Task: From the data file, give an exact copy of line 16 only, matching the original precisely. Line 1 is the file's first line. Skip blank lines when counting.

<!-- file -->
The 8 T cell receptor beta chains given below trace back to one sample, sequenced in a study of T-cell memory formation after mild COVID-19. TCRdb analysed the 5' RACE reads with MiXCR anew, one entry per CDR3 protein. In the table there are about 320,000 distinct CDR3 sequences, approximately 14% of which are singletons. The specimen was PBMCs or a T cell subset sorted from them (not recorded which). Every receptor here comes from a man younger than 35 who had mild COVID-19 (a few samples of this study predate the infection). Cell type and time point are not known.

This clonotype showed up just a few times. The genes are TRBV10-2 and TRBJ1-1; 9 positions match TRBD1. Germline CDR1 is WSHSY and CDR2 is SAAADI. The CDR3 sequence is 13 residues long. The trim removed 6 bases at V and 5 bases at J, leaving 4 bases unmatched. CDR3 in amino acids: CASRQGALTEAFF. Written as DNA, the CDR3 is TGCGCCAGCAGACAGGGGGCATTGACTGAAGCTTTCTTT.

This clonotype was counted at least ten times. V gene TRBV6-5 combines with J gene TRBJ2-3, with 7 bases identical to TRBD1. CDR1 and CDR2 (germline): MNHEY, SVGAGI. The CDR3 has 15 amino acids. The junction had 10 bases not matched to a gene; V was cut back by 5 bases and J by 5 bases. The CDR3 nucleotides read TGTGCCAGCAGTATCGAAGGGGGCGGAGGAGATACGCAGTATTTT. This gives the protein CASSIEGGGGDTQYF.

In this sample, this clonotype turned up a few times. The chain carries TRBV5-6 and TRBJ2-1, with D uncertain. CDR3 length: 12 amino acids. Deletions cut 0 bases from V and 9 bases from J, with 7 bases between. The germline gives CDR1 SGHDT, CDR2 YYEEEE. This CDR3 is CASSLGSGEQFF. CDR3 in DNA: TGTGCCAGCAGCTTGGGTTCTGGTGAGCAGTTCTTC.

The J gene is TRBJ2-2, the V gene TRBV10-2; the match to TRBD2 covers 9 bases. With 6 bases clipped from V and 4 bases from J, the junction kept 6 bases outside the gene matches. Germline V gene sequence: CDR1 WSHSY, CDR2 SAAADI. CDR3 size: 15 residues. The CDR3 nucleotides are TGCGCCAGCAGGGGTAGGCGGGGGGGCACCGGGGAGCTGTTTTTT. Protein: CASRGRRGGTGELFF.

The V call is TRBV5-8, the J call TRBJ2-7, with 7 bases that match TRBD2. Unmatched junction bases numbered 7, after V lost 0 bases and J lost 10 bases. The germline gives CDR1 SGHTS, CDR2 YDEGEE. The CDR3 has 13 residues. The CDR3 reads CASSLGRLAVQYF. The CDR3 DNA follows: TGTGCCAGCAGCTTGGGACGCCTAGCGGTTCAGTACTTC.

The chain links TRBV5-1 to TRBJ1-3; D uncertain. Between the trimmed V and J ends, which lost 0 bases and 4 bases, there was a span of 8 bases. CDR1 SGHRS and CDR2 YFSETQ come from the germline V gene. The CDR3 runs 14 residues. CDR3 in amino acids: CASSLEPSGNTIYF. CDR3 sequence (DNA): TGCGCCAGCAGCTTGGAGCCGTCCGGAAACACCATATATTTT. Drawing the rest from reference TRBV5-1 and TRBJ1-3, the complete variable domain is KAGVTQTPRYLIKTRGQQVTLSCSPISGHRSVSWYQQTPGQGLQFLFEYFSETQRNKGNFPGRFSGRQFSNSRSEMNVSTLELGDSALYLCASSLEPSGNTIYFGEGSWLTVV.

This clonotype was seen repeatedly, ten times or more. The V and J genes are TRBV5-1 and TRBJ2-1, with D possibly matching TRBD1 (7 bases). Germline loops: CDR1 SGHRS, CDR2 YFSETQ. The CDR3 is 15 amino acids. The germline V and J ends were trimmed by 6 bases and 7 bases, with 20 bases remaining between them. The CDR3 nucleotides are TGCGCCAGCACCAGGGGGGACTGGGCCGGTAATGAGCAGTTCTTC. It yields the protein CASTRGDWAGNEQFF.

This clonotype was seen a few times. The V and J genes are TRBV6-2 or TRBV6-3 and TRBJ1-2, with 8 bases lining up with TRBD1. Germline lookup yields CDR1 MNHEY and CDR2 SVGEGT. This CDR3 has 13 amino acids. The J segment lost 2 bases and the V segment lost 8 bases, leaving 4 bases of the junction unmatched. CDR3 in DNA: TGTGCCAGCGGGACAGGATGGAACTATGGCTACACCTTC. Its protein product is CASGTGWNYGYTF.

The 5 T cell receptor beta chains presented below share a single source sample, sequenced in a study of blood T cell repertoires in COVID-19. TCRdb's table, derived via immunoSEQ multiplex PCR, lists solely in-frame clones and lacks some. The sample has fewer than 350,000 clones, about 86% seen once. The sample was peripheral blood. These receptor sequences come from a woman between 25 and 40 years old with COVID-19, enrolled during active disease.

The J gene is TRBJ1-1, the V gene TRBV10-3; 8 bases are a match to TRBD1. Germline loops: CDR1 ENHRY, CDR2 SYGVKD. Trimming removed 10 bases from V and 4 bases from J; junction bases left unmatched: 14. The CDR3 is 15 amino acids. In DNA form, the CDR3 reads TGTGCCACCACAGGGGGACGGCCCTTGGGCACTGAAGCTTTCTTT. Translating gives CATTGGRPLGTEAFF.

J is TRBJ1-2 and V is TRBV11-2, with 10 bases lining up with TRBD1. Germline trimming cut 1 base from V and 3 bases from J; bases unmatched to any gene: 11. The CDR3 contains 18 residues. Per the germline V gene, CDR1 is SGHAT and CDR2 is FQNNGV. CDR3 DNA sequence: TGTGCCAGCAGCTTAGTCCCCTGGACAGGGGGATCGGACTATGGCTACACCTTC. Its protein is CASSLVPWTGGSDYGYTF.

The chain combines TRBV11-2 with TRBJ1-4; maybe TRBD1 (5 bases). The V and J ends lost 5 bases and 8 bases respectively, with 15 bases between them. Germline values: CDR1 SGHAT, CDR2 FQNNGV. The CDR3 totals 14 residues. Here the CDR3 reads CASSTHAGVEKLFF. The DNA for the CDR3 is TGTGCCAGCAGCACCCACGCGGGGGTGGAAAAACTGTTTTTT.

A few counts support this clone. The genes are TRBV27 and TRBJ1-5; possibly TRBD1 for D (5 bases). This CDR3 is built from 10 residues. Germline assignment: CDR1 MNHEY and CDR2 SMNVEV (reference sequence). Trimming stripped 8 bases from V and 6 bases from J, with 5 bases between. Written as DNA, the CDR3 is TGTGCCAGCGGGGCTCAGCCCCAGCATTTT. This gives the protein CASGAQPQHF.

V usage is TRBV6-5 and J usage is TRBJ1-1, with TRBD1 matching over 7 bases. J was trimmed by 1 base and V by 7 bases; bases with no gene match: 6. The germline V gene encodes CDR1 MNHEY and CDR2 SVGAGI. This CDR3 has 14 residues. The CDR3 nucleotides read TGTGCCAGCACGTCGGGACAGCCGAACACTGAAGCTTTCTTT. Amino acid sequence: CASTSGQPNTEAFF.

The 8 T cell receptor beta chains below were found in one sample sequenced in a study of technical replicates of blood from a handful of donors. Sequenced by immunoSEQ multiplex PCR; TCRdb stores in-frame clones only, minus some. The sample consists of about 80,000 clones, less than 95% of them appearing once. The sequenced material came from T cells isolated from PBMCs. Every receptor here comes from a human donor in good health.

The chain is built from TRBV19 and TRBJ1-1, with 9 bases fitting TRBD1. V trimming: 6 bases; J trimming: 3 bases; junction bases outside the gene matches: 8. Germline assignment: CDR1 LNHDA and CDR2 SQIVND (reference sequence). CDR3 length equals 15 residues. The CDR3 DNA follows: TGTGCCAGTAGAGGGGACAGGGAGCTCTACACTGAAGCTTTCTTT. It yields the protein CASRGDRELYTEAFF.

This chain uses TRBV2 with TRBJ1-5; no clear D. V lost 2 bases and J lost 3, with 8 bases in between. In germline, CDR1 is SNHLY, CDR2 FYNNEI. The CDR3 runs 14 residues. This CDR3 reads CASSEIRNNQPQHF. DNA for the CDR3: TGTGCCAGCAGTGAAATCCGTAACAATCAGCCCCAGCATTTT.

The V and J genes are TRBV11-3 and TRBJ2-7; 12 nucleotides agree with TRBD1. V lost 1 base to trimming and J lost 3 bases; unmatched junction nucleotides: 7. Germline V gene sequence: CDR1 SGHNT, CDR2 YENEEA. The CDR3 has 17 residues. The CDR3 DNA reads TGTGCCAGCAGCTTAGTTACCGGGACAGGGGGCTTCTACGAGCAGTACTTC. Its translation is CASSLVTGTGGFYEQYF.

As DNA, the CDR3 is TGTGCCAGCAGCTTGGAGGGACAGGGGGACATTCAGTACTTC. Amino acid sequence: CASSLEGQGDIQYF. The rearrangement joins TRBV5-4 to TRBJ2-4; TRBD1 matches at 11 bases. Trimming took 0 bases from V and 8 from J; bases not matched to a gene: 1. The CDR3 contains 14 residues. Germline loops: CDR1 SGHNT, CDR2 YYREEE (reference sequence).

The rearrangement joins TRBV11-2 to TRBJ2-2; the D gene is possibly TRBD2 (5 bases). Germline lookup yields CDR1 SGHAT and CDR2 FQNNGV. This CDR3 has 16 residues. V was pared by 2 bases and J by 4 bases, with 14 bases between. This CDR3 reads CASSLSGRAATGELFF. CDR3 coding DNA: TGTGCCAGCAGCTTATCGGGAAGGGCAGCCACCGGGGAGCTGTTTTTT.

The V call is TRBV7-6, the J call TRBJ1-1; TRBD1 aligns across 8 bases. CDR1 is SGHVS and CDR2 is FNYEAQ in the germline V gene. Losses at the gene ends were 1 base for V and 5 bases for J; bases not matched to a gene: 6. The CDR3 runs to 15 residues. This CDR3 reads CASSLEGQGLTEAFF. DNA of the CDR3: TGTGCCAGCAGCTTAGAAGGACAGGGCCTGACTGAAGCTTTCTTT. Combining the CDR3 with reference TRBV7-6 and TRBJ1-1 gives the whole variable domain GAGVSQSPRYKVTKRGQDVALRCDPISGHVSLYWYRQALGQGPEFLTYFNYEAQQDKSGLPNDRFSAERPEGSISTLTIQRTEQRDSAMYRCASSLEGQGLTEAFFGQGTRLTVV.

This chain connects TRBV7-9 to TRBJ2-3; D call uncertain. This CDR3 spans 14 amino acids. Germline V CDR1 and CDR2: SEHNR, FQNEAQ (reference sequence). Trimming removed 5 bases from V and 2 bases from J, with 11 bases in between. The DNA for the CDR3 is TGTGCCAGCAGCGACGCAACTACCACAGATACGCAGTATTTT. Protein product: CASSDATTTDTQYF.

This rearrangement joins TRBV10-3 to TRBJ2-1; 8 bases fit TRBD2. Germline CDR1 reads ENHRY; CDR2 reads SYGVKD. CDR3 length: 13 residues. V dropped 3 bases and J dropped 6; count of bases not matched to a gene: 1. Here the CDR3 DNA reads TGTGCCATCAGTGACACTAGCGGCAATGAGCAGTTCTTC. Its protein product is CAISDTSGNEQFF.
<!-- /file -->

The 8 T cell receptor beta chains below were found in one sample sequenced in a study of technical replicates of blood from a handful of donors. Sequenced by immunoSEQ multiplex PCR; TCRdb stores in-frame clones only, minus some. The sample consists of about 80,000 clones, less than 95% of them appearing once. The sequenced material came from T cells isolated from PBMCs. Every receptor here comes from a human donor in good health.